If you’re old enough to remember when albums could only be edited before their release, congratulations on making it to the future.
For a second time since “Renaissance” dropped (checks notes) four whole days ago, Beyoncé has reached back for a record re-do, this time to squash a public beef with fellow pop singer Kelis, bits of whose 2003 hit “Milkshake” will no longer be heard on Track 5, “Energy.”
Earlier this week, Beyoncé changed the lyrics to “Heated,” Track 11 on “Renaissance,” to remove a word that’s considered an ableist slur. Two days later, she quietly replaced “Energy” with a new version, too.
The original “Energy” was interpolated with a bit of “Milkshake,” including Beyoncé singing a variation of the song’s memorable la-la-las. Kelis took issue, since she got no forewarning – and no credit, as she’s not an official “Milkshake” songwriter.
That would be Pharrell Williams and his Neptunes writing partner Chad Hugo, the only writers credited on “Milkshake.” As is customary, Williams and Hugo were credited as songwriters on “Energy,” just two of 104 songwriters on Beyoncé’s 16-track record.
As of Wednesday afternoon, the “Milkshake” interpolation was removed from the version of “Energy” on Spotify, but the Williams and Hugo credits remained there. The credits were removed from Beyoncé’s official website, however.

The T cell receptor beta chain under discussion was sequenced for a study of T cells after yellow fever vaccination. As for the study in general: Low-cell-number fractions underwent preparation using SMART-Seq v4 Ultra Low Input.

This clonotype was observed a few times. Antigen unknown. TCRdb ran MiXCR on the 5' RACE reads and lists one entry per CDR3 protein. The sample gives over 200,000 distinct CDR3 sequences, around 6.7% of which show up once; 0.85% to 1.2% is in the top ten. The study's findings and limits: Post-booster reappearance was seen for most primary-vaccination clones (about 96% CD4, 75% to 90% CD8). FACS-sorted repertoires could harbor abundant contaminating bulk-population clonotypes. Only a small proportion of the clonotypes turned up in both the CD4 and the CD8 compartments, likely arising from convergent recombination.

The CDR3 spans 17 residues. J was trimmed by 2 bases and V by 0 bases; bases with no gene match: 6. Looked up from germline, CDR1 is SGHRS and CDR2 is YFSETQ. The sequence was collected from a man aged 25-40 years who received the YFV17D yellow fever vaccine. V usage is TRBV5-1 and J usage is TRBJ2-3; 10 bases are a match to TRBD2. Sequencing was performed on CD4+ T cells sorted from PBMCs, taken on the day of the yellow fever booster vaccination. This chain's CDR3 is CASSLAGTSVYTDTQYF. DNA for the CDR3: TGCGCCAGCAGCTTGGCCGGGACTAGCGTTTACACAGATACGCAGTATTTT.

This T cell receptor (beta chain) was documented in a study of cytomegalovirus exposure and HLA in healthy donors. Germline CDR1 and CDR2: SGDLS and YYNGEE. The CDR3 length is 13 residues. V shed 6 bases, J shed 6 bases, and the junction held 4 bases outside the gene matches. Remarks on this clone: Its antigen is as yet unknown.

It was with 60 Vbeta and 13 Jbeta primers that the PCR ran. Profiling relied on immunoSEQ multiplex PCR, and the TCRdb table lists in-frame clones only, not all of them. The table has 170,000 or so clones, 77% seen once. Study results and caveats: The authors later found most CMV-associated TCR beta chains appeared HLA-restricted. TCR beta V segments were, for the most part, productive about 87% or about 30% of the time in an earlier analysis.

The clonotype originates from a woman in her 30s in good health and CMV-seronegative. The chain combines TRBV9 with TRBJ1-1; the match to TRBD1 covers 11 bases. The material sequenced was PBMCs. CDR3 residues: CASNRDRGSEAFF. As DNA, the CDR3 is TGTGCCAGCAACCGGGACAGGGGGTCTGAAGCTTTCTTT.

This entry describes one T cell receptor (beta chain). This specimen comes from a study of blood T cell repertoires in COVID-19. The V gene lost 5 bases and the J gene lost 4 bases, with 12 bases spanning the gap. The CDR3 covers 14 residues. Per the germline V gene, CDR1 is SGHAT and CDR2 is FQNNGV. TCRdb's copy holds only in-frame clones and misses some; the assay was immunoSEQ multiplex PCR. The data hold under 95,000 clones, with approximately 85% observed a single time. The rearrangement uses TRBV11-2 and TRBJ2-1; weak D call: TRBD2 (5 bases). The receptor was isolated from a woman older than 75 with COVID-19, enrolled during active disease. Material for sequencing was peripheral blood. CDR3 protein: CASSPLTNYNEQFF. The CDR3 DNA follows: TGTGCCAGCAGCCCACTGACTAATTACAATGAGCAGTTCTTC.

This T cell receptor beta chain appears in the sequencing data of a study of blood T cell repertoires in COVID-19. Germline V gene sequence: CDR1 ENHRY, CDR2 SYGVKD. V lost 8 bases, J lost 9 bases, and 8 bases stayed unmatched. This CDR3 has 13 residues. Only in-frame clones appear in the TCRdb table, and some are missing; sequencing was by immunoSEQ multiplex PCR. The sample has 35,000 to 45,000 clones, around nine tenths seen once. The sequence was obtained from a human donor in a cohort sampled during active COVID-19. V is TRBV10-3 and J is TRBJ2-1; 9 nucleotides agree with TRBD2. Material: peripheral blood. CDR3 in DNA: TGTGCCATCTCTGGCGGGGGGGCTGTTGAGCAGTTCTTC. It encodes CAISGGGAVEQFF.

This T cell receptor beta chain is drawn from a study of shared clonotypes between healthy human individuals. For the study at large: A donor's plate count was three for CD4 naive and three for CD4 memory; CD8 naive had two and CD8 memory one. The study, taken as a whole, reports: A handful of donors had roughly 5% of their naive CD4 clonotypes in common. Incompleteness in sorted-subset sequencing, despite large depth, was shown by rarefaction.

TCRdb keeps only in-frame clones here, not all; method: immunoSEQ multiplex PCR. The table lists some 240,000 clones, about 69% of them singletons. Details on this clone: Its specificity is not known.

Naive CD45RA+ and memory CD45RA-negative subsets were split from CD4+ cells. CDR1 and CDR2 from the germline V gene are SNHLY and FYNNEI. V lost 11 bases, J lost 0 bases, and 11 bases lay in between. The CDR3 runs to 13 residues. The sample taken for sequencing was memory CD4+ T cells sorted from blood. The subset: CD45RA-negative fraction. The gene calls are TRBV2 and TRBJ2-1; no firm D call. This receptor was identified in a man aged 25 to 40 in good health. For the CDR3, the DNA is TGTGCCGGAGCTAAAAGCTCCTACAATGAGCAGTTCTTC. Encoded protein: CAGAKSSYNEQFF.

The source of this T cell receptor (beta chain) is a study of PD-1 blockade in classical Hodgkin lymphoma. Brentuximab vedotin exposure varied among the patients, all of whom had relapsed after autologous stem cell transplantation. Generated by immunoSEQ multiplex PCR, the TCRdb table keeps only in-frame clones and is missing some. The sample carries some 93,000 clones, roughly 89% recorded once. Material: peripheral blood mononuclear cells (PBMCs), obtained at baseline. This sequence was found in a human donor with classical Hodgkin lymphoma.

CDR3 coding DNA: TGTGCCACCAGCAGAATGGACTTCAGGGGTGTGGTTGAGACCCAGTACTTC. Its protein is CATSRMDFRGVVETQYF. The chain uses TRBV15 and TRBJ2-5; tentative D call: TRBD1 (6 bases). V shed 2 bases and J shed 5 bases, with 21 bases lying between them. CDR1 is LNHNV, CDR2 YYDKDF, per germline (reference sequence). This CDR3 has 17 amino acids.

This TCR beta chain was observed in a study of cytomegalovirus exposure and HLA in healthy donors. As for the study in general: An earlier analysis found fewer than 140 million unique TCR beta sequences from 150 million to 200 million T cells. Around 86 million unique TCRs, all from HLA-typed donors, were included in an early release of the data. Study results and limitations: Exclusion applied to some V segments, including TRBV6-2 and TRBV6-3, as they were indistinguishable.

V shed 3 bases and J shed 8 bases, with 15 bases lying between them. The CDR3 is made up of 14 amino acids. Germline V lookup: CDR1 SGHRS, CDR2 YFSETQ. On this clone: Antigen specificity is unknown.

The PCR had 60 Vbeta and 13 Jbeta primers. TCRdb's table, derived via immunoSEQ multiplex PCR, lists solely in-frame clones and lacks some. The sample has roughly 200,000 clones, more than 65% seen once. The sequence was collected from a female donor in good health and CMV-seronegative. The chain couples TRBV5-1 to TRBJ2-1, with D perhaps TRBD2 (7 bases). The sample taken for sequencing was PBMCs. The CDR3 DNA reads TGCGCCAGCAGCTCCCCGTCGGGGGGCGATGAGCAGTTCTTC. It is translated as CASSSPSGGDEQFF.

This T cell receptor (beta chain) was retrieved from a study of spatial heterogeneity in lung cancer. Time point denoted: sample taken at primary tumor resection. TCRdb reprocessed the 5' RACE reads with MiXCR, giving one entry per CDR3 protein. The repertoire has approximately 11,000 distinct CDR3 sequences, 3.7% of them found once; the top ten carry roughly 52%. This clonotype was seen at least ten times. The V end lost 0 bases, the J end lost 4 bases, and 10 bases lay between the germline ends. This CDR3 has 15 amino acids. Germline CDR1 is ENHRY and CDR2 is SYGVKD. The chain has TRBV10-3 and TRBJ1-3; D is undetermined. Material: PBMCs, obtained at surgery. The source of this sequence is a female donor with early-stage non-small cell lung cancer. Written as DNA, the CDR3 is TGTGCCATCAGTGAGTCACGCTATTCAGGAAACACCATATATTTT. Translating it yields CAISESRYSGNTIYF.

Kelis – who has openly grieved in the past about how the Neptunes took full credit for some of her songs – complained about the “Renaissance” track in a series of Instagram comments last week:
“My mind is blown too because the level of disrespect and utter ignorance of all 3 parties involved is astounding .. I heard about this the same way everyone else did. Nothing is ever as it seems, some of the people in this business have no soul or integrity and they have everyone fooled.”
“It’s not a collab, it’s theft,” she wrote.
Legally, that’s not at all true – Beyoncé did what was required of her. But for Kelis, the blindside was enough to file a grievance to her Instagram followers in a pair of videos.
“My real beef is not only with Beyoncé because, at the end of the day, she sampled a record. She’s copied me before, she’s done stuff before, so have many other artists, it’s fine. I don’t care about that…. The issue is, not only are we are female artists, OK, Black female artists in an industry that…there’s not that many of us, right? We’ve met each other, we know each other, we have mutual friends. It’s not hard, she can contact, right?”
One can also send a message without making contact – like simply cutting your sample out of the album altogether, and having nothing more to say about the matter.